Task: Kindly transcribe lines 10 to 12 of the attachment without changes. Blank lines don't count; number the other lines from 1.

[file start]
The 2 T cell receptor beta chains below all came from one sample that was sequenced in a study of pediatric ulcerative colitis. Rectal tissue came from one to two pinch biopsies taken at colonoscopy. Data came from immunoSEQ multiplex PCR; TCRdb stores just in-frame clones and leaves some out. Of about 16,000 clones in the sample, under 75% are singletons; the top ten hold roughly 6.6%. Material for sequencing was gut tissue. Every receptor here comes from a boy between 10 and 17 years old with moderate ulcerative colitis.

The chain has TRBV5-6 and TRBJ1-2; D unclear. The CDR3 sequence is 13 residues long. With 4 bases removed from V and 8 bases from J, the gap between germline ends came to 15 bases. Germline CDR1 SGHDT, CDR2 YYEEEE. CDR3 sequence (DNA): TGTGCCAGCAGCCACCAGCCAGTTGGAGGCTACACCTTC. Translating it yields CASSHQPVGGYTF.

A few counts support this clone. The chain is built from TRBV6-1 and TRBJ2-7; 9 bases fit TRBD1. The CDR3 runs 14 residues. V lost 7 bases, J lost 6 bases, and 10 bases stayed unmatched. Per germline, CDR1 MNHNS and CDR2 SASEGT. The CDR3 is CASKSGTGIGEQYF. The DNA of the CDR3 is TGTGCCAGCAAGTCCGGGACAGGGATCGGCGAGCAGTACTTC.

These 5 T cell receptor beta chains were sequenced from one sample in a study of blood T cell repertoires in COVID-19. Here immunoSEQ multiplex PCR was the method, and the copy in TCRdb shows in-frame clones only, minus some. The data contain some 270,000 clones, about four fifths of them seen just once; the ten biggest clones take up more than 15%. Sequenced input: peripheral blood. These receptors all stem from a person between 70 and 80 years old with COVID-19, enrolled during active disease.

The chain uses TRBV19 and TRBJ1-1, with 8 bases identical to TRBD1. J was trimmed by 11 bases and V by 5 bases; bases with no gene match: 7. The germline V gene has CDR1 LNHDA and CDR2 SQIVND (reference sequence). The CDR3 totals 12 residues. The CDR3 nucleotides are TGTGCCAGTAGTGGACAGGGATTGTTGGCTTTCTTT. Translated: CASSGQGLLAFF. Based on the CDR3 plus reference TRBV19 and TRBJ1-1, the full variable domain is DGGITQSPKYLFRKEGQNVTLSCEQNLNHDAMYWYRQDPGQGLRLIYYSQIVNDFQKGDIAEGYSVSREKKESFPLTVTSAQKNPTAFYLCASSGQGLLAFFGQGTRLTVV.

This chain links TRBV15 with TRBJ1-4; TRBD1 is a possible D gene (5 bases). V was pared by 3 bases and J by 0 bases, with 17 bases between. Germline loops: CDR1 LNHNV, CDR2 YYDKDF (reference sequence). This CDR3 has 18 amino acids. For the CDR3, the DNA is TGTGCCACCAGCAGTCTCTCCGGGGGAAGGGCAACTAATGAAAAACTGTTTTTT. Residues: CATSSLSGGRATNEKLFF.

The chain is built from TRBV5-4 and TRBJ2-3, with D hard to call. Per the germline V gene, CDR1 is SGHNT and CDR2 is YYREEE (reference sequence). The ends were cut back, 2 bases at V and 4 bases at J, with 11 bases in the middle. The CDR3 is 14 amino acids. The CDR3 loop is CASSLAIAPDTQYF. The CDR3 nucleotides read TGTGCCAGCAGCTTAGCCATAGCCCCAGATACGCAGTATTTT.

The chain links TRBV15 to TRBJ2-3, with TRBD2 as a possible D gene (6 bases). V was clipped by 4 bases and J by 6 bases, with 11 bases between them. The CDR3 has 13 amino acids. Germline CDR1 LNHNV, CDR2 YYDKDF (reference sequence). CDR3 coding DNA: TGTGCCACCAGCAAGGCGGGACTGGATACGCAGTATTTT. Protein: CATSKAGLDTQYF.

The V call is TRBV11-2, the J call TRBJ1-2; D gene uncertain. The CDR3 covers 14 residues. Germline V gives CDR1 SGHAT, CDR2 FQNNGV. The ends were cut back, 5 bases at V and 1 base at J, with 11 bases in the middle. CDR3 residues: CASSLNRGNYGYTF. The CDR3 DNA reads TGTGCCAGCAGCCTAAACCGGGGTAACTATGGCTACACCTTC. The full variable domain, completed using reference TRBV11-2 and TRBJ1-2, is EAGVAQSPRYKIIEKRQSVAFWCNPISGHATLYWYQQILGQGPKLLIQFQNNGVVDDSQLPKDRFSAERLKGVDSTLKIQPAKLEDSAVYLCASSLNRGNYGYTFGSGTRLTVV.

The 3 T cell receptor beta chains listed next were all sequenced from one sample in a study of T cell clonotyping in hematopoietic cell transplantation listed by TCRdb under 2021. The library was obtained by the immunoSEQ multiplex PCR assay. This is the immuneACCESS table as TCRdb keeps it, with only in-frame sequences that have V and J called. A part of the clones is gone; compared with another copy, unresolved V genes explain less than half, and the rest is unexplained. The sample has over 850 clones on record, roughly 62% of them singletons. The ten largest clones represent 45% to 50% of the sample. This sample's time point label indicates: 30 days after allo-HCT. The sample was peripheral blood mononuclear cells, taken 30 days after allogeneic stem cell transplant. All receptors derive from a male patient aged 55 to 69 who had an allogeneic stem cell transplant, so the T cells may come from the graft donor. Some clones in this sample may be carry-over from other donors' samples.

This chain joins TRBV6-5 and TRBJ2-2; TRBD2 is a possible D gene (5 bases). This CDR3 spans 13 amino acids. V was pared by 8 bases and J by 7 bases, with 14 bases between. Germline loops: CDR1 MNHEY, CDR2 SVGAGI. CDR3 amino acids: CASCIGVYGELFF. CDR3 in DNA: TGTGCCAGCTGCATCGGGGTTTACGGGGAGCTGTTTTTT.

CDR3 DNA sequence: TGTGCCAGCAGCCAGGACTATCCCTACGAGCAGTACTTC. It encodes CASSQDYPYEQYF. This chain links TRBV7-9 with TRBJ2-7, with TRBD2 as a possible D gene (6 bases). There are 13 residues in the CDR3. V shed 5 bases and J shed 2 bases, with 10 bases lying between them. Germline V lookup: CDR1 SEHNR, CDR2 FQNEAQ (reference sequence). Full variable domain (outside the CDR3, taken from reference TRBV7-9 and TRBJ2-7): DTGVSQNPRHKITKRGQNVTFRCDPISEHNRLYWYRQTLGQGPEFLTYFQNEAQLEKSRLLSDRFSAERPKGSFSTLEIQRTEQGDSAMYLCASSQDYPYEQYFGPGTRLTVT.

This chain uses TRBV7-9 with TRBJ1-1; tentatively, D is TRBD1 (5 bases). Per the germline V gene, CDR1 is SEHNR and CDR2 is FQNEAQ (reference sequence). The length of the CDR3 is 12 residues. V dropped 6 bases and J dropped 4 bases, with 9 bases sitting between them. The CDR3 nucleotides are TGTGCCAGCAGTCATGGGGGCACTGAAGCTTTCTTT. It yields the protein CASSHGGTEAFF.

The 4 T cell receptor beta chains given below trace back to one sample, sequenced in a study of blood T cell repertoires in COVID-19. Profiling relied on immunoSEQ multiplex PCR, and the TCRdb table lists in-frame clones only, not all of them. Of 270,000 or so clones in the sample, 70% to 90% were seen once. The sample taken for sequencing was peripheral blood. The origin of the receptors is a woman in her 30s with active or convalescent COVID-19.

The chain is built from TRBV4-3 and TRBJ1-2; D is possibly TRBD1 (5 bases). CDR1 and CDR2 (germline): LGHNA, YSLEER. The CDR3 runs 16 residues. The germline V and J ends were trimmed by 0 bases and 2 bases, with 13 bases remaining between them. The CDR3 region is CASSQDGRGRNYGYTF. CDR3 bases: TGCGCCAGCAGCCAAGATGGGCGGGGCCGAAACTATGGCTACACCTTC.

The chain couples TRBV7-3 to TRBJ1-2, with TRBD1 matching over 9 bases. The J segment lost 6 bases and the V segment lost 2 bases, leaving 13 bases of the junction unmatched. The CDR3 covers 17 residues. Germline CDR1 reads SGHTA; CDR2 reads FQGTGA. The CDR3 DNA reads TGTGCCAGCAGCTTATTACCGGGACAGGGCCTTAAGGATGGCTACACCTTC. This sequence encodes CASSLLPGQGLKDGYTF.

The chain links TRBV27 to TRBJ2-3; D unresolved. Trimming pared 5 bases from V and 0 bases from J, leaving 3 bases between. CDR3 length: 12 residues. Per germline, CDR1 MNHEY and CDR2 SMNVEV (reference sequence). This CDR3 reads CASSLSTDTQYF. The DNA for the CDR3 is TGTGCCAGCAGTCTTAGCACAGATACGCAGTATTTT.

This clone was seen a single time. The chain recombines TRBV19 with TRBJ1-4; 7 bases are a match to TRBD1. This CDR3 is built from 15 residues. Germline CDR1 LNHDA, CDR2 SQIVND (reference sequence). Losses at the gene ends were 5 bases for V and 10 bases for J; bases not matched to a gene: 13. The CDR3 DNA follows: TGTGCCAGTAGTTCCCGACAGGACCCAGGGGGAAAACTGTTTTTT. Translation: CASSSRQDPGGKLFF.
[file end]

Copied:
The 3 T cell receptor beta chains listed next were all sequenced from one sample in a study of T cell clonotyping in hematopoietic cell transplantation listed by TCRdb under 2021. The library was obtained by the immunoSEQ multiplex PCR assay. This is the immuneACCESS table as TCRdb keeps it, with only in-frame sequences that have V and J called. A part of the clones is gone; compared with another copy, unresolved V genes explain less than half, and the rest is unexplained. The sample has over 850 clones on record, roughly 62% of them singletons. The ten largest clones represent 45% to 50% of the sample. This sample's time point label indicates: 30 days after allo-HCT. The sample was peripheral blood mononuclear cells, taken 30 days after allogeneic stem cell transplant. All receptors derive from a male patient aged 55 to 69 who had an allogeneic stem cell transplant, so the T cells may come from the graft donor. Some clones in this sample may be carry-over from other donors' samples.

This chain joins TRBV6-5 and TRBJ2-2; TRBD2 is a possible D gene (5 bases). This CDR3 spans 13 amino acids. V was pared by 8 bases and J by 7 bases, with 14 bases between. Germline loops: CDR1 MNHEY, CDR2 SVGAGI. CDR3 amino acids: CASCIGVYGELFF. CDR3 in DNA: TGTGCCAGCTGCATCGGGGTTTACGGGGAGCTGTTTTTT.

CDR3 DNA sequence: TGTGCCAGCAGCCAGGACTATCCCTACGAGCAGTACTTC. It encodes CASSQDYPYEQYF. This chain links TRBV7-9 with TRBJ2-7, with TRBD2 as a possible D gene (6 bases). There are 13 residues in the CDR3. V shed 5 bases and J shed 2 bases, with 10 bases lying between them. Germline V lookup: CDR1 SEHNR, CDR2 FQNEAQ (reference sequence). Full variable domain (outside the CDR3, taken from reference TRBV7-9 and TRBJ2-7): DTGVSQNPRHKITKRGQNVTFRCDPISEHNRLYWYRQTLGQGPEFLTYFQNEAQLEKSRLLSDRFSAERPKGSFSTLEIQRTEQGDSAMYLCASSQDYPYEQYFGPGTRLTVT.